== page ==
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House GOP Didn't Get Pope’s Memo On Poor Before Slashing Food Stamps

September 20, 2013 in Blogs

By Steven Rosenfeld, AlterNet

The GOP's war on the poor can now be seen in new and harsher light.


There’s nothing new about the House GOP’s war on America’s poor. They want people to go hungry. They want to deny people healthcare. Those were the bottom lines in votes on Thursday and Friday.

The first vote cut $40 billion from food stamps over the next decade, which today assist one in seven households. The second vote cut funding for implementing the Affordable Care Act, including outreach to the poor. 

Now the GOP’s critics don’t just include progressives and Democrats, they include Pope Francis, who called on people to help the poor after his election in March, and in a just-published interview, decried those with “dogmatic” and “obsessed” views inside the church, especially over human sexuality.

The papel interview, which surfaced within hours of the Republican-led House voting to cut billions from food stamps and then from healthcare, underscored just how extreme the GOP’s obsessions have become. There are 61 Republicans who are Catholic in the House; only 15 Republicans opposed the food stamp cuts; only one opposed cutting Obamacare.

“This church with which we should be thinking is the home of all, not a small chapel that can hold only a small group of selected people,” the Pope said, chastizing idealogues. “I often associate sanctity with patience… as a constancy in going forward, day by day.”

There was little that was patient or inclusive in the House Republican’s ongoing tirade against the poor. If anything, their speeches calling for food stamp cuts were notable for their lack of understanding. They ignored the impact on the poor and presuppose that America is filled with people who don’t want to work and are waiting for government handouts.  

“There are workfare programs, there are options under the bill for community service,” said House Majority Leader Eric Cantor, speaking of the bill's language cutting off food stamps after several months until the recipient has a job. “This bill that points to the dignity of a job—to help people when they need it most with …read more

Source: ALTERNET

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“Why Are You Looking for My Son?” The Day Troy Davis Was Wrongfully Accused of Killing a Police Officer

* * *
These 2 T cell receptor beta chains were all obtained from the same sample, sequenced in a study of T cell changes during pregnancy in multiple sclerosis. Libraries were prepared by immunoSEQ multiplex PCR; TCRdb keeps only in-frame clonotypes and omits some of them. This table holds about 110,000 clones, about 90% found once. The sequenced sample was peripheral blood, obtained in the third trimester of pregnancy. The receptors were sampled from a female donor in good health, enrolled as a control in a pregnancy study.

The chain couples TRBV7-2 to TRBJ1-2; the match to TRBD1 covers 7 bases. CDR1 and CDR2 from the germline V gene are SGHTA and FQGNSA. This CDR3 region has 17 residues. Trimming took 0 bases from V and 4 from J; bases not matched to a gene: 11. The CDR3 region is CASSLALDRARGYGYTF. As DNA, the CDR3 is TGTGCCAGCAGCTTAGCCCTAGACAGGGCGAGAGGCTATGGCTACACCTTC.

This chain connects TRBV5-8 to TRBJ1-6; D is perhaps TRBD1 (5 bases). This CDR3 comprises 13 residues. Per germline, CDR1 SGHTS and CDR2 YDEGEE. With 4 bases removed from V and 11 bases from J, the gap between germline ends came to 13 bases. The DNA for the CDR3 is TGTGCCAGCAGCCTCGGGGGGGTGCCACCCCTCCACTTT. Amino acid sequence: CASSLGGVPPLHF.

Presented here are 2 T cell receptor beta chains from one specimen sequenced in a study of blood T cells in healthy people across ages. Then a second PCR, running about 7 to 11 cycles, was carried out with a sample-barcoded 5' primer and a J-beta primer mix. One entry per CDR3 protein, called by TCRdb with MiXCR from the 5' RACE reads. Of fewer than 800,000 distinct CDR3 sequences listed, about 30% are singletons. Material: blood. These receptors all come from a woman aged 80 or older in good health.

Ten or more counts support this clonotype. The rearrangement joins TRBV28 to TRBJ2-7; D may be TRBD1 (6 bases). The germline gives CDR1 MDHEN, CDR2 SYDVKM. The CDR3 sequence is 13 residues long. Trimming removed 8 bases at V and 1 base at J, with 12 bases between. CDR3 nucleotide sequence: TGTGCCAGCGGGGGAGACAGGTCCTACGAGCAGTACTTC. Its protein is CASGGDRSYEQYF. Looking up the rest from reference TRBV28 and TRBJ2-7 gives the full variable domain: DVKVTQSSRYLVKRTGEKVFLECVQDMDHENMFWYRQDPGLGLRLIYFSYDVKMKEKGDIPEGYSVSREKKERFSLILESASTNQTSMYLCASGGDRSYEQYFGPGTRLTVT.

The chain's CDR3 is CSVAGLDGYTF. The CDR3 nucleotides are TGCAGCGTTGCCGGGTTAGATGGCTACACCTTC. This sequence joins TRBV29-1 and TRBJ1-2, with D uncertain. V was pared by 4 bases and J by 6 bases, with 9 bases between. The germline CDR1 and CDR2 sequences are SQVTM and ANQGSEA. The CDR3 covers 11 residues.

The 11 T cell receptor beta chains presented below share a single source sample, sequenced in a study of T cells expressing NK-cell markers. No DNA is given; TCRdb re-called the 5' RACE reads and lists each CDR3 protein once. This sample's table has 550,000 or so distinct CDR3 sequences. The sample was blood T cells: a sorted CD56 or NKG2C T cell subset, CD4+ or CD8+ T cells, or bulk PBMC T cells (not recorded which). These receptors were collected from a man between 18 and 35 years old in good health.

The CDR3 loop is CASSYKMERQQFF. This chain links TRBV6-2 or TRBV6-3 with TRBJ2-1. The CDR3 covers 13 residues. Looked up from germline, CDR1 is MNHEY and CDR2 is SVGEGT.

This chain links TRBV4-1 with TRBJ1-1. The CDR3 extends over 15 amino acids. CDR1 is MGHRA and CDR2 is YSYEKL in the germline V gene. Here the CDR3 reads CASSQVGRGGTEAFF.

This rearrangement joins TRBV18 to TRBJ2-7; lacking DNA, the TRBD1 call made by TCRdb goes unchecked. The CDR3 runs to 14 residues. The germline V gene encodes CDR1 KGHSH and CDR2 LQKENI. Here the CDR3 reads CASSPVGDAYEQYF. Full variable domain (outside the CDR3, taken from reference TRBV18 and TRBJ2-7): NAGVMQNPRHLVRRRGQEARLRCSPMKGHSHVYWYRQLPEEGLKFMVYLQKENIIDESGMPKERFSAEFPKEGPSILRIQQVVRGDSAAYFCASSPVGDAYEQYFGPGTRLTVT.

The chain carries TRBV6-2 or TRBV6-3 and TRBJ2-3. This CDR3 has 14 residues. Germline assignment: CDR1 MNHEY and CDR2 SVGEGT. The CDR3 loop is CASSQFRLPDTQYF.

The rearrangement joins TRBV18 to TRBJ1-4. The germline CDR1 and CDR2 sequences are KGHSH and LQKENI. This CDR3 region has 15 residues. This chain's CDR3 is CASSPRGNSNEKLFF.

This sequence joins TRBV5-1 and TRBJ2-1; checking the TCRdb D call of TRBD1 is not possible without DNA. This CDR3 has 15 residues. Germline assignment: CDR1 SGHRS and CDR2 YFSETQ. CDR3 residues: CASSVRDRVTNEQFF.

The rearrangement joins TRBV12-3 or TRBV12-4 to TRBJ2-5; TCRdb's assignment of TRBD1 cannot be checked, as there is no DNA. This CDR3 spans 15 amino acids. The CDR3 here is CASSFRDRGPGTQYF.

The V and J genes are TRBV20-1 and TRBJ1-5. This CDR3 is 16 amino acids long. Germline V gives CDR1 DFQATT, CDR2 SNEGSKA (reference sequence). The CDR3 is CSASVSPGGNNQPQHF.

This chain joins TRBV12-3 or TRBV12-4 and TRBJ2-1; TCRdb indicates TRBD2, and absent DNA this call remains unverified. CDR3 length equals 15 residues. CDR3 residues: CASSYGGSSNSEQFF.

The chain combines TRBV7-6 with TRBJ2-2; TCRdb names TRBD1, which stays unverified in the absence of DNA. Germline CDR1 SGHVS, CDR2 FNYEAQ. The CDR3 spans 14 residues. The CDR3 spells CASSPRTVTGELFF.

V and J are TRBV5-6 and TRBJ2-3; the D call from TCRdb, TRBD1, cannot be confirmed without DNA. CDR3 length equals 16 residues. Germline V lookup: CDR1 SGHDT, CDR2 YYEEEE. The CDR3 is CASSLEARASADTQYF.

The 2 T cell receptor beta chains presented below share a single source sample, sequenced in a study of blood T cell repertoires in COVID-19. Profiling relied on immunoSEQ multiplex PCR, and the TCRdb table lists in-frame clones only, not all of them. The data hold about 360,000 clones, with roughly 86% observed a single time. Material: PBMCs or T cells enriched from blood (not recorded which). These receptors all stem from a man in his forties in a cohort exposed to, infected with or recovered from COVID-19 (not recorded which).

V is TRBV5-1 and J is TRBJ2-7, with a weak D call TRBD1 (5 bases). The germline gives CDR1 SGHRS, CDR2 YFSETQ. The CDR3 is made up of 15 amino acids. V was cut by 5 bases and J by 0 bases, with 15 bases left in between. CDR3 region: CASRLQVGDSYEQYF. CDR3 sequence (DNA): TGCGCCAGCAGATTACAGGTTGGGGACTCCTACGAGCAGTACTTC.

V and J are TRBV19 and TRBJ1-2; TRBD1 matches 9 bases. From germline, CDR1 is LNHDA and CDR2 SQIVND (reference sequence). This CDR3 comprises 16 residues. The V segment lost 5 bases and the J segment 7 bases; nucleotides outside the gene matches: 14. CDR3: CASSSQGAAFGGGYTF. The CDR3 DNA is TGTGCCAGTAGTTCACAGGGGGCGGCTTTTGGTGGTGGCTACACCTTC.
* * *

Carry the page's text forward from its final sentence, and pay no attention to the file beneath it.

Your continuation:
September 20, 2013 in Blogs

By Jen Marlowe, Martina Davis-Correia, Haymarket Books

On the anniversary of Troy Davis' execution, the new book “I Am Troy Davis” recounts the years leading up to his execution.


The following is an adapted excerpt from I Am Troy Davis. Copyright © 2013 by Jen Marlowe and Martina Davis-Correia with Troy Davis. Reprinted with permission of Haymarket Books, Chicago, IL.

Editor's note: On September 21, 2011, Troy Anthony Davis, who maintained his innocence, was executed for the murder of police officer Mark MacPhail. Human rights groups, activists from around the world, and Davis' family and friends fought until the end to save his life. The following excerpt tells the story of the day police singled Davis out as the main suspect in the shooting death of officer Mark MacPhail.

August 19, 1989:

It was after 2 a.m. when Troy finally got home. He shook his head as he climbed into bed. He didn’t know the source of the gunshots he had heard as he was leaving the Greyhound bus station/Burger King parking lot, but whatever had gone down, it was messed up. Mama and Daddy had warned him about hanging out with the wrong crowd and spending time at places like the pool hall across from the bus station. Maybe it was time to start listening to them.

It seemed to Troy that his head had barely hit the pillow when Mama was knocking on the door and calling him to breakfast. He checked the clock. Just before ten. “Five more minutes, Mama,” he groaned, pulling the pillow over his face. Mama would have none of it. “You all get up!” she hollered, knocking more vehemently on his door and the girls’ door. After breakfast, Virginia asked Troy to do the dishes.

“Ma, that’s a girl’s job!” Troy protested. Mama raised her eyebrows. “That’s what your daddy fed to y’all, that men don’t wash dishes. Boys can wash dishes!” Troy pushed his plate away and stood up. “I’ll take the trash out, Mama.” He hoisted the garbage bag onto his shoulder and headed to the front door. “Clean the whole yard while you’re at it, since you won’t do the dishes!” …read more

Source: ALTERNET

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Plundering The Provinces

September 20, 2013 in Economics

By Joseph Salerno